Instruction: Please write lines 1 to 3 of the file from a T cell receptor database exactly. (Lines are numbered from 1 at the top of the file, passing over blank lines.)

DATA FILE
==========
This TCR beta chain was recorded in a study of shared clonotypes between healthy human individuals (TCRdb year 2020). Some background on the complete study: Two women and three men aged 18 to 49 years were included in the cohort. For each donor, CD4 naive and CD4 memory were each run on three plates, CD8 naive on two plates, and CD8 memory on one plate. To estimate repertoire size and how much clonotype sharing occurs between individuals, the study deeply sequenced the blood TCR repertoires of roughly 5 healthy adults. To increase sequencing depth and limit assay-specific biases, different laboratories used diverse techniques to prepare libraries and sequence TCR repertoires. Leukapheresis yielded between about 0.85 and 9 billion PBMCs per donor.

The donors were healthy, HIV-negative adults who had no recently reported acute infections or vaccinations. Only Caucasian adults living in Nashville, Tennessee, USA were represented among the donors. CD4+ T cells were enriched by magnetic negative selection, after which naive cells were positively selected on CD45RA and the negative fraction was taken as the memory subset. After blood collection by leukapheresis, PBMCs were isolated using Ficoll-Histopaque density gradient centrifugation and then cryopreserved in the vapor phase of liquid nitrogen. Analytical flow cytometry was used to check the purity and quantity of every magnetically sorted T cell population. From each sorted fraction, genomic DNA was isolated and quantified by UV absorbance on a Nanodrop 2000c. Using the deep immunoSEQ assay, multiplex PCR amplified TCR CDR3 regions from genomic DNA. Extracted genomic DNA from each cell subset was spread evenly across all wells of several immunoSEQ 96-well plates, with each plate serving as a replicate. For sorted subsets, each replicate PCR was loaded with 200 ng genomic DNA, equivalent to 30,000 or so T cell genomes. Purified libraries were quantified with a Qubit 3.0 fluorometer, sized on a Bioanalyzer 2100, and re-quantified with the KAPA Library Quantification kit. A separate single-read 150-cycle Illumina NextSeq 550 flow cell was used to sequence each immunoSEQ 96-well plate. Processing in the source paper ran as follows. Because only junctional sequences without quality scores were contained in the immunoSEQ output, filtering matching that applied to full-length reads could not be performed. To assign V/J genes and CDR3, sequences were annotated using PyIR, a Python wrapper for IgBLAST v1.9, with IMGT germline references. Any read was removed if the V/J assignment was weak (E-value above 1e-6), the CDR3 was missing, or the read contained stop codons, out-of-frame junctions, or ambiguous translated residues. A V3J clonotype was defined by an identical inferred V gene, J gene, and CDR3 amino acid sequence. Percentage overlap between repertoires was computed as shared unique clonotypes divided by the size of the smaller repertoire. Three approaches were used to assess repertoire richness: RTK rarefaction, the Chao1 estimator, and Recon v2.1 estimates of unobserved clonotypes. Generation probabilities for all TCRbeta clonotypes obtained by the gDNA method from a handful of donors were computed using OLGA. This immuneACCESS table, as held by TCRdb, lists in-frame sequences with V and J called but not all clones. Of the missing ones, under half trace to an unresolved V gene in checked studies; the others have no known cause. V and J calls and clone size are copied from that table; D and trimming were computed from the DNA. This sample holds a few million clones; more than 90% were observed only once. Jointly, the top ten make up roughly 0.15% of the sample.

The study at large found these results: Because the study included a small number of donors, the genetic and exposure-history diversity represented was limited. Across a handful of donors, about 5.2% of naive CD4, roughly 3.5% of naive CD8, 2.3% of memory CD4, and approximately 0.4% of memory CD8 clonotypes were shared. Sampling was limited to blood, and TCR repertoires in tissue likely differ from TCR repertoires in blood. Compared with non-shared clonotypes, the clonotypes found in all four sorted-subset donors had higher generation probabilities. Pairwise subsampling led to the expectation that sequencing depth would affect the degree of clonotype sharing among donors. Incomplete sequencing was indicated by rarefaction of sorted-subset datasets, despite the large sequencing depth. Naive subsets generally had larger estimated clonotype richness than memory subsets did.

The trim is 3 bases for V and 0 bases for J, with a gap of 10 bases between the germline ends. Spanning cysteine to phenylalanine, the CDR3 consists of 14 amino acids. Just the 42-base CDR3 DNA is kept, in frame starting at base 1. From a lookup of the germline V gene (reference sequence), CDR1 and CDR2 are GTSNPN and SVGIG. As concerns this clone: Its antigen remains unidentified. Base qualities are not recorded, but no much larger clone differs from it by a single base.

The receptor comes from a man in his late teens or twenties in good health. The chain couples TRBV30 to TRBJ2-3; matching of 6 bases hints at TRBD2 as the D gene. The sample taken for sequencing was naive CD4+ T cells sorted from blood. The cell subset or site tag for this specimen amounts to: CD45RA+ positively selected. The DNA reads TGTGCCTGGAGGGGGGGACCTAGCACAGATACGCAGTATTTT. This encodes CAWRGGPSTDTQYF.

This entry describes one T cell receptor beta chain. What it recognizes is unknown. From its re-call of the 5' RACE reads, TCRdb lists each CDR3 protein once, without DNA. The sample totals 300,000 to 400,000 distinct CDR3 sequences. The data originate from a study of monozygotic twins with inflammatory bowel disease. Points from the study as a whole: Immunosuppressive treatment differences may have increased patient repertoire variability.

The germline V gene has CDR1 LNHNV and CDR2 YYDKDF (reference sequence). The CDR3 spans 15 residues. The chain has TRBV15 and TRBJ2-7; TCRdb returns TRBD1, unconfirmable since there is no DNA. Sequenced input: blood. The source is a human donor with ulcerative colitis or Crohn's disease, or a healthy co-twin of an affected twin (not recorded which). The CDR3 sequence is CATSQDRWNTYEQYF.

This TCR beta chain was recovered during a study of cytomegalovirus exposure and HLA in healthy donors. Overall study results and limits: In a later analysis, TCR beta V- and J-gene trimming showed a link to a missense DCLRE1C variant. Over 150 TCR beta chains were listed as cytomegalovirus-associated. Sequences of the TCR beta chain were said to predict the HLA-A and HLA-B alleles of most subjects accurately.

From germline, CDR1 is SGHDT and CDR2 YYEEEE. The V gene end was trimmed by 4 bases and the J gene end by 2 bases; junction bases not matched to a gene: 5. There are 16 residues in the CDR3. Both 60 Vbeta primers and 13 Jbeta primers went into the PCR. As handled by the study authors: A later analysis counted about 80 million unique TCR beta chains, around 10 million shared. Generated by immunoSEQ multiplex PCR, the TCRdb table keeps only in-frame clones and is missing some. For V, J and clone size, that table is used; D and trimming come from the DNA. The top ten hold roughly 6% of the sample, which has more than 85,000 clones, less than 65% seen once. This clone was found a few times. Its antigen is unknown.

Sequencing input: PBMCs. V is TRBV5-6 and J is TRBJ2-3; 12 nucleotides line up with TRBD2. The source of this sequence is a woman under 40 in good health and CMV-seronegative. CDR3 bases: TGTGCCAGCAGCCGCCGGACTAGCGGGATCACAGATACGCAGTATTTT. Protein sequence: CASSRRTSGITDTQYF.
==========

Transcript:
This TCR beta chain was recorded in a study of shared clonotypes between healthy human individuals (TCRdb year 2020). Some background on the complete study: Two women and three men aged 18 to 49 years were included in the cohort. For each donor, CD4 naive and CD4 memory were each run on three plates, CD8 naive on two plates, and CD8 memory on one plate. To estimate repertoire size and how much clonotype sharing occurs between individuals, the study deeply sequenced the blood TCR repertoires of roughly 5 healthy adults. To increase sequencing depth and limit assay-specific biases, different laboratories used diverse techniques to prepare libraries and sequence TCR repertoires. Leukapheresis yielded between about 0.85 and 9 billion PBMCs per donor.

The donors were healthy, HIV-negative adults who had no recently reported acute infections or vaccinations. Only Caucasian adults living in Nashville, Tennessee, USA were represented among the donors. CD4+ T cells were enriched by magnetic negative selection, after which naive cells were positively selected on CD45RA and the negative fraction was taken as the memory subset. After blood collection by leukapheresis, PBMCs were isolated using Ficoll-Histopaque density gradient centrifugation and then cryopreserved in the vapor phase of liquid nitrogen. Analytical flow cytometry was used to check the purity and quantity of every magnetically sorted T cell population. From each sorted fraction, genomic DNA was isolated and quantified by UV absorbance on a Nanodrop 2000c. Using the deep immunoSEQ assay, multiplex PCR amplified TCR CDR3 regions from genomic DNA. Extracted genomic DNA from each cell subset was spread evenly across all wells of several immunoSEQ 96-well plates, with each plate serving as a replicate. For sorted subsets, each replicate PCR was loaded with 200 ng genomic DNA, equivalent to 30,000 or so T cell genomes. Purified libraries were quantified with a Qubit 3.0 fluorometer, sized on a Bioanalyzer 2100, and re-quantified with the KAPA Library Quantification kit. A separate single-read 150-cycle Illumina NextSeq 550 flow cell was used to sequence each immunoSEQ 96-well plate. Processing in the source paper ran as follows. Because only junctional sequences without quality scores were contained in the immunoSEQ output, filtering matching that applied to full-length reads could not be performed. To assign V/J genes and CDR3, sequences were annotated using PyIR, a Python wrapper for IgBLAST v1.9, with IMGT germline references. Any read was removed if the V/J assignment was weak (E-value above 1e-6), the CDR3 was missing, or the read contained stop codons, out-of-frame junctions, or ambiguous translated residues. A V3J clonotype was defined by an identical inferred V gene, J gene, and CDR3 amino acid sequence. Percentage overlap between repertoires was computed as shared unique clonotypes divided by the size of the smaller repertoire. Three approaches were used to assess repertoire richness: RTK rarefaction, the Chao1 estimator, and Recon v2.1 estimates of unobserved clonotypes. Generation probabilities for all TCRbeta clonotypes obtained by the gDNA method from a handful of donors were computed using OLGA. This immuneACCESS table, as held by TCRdb, lists in-frame sequences with V and J called but not all clones. Of the missing ones, under half trace to an unresolved V gene in checked studies; the others have no known cause. V and J calls and clone size are copied from that table; D and trimming were computed from the DNA. This sample holds a few million clones; more than 90% were observed only once. Jointly, the top ten make up roughly 0.15% of the sample.

The study at large found these results: Because the study included a small number of donors, the genetic and exposure-history diversity represented was limited. Across a handful of donors, about 5.2% of naive CD4, roughly 3.5% of naive CD8, 2.3% of memory CD4, and approximately 0.4% of memory CD8 clonotypes were shared. Sampling was limited to blood, and TCR repertoires in tissue likely differ from TCR repertoires in blood. Compared with non-shared clonotypes, the clonotypes found in all four sorted-subset donors had higher generation probabilities. Pairwise subsampling led to the expectation that sequencing depth would affect the degree of clonotype sharing among donors. Incomplete sequencing was indicated by rarefaction of sorted-subset datasets, despite the large sequencing depth. Naive subsets generally had larger estimated clonotype richness than memory subsets did.